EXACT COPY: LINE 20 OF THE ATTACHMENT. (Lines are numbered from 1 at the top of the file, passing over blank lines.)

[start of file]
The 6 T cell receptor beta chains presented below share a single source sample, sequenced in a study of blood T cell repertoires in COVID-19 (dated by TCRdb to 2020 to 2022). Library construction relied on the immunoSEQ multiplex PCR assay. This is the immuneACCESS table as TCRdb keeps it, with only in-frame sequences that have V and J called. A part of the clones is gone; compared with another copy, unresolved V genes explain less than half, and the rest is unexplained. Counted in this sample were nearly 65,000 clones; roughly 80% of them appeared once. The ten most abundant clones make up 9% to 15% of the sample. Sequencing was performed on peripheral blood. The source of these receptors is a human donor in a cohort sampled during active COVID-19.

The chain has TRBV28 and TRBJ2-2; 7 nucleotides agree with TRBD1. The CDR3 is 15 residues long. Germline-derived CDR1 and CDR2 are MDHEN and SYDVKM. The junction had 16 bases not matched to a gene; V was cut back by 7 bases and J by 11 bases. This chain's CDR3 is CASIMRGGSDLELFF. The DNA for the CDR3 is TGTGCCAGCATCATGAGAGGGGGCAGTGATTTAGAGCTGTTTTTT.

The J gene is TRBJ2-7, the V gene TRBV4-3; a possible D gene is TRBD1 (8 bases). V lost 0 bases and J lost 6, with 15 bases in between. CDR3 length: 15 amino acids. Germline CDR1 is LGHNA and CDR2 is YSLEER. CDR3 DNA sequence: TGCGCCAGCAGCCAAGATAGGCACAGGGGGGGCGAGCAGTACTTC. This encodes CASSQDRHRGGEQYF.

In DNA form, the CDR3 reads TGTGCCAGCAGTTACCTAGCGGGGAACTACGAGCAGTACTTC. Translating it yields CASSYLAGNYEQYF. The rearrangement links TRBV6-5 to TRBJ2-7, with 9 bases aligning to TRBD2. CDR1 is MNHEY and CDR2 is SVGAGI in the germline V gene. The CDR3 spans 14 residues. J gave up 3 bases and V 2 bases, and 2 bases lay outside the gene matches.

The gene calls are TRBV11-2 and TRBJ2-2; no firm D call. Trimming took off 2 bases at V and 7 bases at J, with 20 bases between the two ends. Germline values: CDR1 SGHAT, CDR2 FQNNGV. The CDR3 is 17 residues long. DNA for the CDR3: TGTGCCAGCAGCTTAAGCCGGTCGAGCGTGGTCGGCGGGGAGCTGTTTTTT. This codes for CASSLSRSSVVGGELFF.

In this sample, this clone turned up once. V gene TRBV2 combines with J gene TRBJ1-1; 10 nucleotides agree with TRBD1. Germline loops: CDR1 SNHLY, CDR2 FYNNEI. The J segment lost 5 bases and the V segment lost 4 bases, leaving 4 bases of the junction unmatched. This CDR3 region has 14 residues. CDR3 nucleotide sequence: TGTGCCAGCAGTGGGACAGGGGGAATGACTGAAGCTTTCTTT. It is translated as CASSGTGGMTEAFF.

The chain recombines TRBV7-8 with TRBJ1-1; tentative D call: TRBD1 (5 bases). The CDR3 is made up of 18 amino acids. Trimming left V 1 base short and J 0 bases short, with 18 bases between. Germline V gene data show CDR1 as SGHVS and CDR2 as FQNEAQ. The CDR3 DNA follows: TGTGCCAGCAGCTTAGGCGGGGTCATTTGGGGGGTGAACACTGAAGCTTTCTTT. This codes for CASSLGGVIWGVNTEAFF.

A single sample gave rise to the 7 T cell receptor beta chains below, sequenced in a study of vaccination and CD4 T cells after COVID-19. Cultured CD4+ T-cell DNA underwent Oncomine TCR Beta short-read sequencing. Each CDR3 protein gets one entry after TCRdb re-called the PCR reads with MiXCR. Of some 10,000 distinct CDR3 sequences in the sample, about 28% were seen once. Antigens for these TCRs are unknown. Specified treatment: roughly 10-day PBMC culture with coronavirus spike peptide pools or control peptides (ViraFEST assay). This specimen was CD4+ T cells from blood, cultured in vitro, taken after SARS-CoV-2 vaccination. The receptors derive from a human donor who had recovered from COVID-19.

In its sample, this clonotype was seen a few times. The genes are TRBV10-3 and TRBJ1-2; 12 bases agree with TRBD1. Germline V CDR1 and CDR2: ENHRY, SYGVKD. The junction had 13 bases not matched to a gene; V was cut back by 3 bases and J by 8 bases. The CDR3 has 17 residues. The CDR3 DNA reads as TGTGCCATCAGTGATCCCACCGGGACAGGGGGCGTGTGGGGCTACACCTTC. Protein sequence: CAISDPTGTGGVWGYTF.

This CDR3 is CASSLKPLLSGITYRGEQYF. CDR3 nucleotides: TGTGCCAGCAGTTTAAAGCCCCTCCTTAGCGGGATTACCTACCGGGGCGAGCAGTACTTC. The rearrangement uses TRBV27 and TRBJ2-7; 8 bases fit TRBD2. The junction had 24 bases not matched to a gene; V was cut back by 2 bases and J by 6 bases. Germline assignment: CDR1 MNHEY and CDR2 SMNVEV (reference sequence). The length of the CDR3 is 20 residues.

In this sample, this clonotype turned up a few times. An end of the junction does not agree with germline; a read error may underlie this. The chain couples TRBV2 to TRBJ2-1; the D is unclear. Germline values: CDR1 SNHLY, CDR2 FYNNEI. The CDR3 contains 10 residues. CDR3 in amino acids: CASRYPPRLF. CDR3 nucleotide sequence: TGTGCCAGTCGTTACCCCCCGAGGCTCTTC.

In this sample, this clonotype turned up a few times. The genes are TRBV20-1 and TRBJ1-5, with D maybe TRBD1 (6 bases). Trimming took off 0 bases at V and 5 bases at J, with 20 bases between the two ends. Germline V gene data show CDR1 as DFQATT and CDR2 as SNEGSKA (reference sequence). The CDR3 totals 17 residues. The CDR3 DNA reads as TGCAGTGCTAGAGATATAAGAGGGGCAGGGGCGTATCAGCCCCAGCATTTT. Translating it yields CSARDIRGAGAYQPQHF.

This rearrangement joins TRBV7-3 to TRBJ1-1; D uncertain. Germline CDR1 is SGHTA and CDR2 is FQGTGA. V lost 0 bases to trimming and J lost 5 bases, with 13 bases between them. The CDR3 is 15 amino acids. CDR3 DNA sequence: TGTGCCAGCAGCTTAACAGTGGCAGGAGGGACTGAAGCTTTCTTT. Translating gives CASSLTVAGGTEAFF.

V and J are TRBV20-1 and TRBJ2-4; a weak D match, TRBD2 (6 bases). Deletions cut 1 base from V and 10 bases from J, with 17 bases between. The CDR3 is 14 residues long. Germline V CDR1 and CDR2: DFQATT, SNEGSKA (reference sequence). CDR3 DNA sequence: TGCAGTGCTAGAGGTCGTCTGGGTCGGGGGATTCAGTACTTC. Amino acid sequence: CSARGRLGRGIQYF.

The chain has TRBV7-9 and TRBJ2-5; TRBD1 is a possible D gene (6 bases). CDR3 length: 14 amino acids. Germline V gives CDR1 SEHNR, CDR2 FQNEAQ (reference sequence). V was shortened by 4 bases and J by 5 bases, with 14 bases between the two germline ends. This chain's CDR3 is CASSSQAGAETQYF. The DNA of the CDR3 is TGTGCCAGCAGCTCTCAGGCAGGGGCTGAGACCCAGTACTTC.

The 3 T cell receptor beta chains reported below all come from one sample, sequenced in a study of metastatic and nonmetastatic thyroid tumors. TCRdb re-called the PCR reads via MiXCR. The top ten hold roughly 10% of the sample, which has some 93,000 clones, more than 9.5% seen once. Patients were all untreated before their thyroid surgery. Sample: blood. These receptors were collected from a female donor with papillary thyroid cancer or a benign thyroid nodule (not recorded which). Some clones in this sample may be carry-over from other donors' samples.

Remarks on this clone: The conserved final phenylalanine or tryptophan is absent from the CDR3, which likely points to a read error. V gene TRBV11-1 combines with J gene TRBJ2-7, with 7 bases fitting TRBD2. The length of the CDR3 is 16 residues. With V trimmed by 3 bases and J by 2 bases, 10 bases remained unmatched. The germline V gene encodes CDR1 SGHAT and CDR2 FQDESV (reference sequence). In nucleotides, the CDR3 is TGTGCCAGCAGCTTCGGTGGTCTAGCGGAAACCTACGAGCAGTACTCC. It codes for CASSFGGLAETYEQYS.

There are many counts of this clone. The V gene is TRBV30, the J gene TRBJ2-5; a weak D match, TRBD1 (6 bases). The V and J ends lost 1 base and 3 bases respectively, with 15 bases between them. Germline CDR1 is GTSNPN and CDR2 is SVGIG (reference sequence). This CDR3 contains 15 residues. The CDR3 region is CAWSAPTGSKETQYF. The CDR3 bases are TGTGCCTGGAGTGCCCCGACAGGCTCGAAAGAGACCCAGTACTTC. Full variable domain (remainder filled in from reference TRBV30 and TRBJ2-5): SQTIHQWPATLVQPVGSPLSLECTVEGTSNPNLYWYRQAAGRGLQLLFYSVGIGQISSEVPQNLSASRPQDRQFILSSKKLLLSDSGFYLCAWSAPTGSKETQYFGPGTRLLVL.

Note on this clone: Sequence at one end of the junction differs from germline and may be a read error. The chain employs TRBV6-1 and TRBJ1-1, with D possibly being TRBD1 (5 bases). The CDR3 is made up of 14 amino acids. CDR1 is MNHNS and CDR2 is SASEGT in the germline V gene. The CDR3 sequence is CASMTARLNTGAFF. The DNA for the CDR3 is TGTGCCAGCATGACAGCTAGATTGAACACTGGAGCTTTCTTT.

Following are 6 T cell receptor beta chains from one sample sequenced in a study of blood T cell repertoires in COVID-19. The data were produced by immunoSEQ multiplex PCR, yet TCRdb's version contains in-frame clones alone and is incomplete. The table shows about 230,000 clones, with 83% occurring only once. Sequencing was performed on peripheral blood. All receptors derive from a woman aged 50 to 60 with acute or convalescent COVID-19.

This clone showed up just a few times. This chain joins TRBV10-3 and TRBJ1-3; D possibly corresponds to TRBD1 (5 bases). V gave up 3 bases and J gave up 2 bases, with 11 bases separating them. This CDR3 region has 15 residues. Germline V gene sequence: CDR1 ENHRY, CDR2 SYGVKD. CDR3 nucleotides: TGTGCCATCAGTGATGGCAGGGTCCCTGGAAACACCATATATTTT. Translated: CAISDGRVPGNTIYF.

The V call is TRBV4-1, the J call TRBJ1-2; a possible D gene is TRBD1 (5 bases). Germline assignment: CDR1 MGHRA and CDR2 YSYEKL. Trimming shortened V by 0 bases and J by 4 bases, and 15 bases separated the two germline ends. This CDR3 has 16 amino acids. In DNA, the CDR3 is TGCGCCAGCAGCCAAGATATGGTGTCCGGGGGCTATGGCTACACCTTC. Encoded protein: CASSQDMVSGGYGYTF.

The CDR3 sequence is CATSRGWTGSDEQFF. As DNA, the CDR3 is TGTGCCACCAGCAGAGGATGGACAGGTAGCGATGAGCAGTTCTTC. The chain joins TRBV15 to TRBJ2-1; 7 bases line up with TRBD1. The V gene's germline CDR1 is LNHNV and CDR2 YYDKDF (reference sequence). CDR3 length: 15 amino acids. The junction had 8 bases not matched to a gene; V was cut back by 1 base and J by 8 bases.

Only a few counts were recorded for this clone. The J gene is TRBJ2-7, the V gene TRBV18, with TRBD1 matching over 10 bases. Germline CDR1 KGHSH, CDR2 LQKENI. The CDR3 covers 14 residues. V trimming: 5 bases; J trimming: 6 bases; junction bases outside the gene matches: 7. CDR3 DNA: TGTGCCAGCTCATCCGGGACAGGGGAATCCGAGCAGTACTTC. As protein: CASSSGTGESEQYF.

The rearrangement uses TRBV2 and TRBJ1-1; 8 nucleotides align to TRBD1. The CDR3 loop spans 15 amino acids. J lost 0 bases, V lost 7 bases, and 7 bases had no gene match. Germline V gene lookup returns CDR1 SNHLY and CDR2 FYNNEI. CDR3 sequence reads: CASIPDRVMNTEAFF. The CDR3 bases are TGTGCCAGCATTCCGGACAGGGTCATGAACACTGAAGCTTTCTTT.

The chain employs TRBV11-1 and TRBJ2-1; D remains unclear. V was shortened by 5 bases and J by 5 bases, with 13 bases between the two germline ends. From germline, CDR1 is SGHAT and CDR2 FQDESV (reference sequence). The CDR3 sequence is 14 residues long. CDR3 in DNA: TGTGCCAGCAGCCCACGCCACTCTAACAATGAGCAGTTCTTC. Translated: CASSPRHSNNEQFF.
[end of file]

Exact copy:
Following are 6 T cell receptor beta chains from one sample sequenced in a study of blood T cell repertoires in COVID-19. The data were produced by immunoSEQ multiplex PCR, yet TCRdb's version contains in-frame clones alone and is incomplete. The table shows about 230,000 clones, with 83% occurring only once. Sequencing was performed on peripheral blood. All receptors derive from a woman aged 50 to 60 with acute or convalescent COVID-19.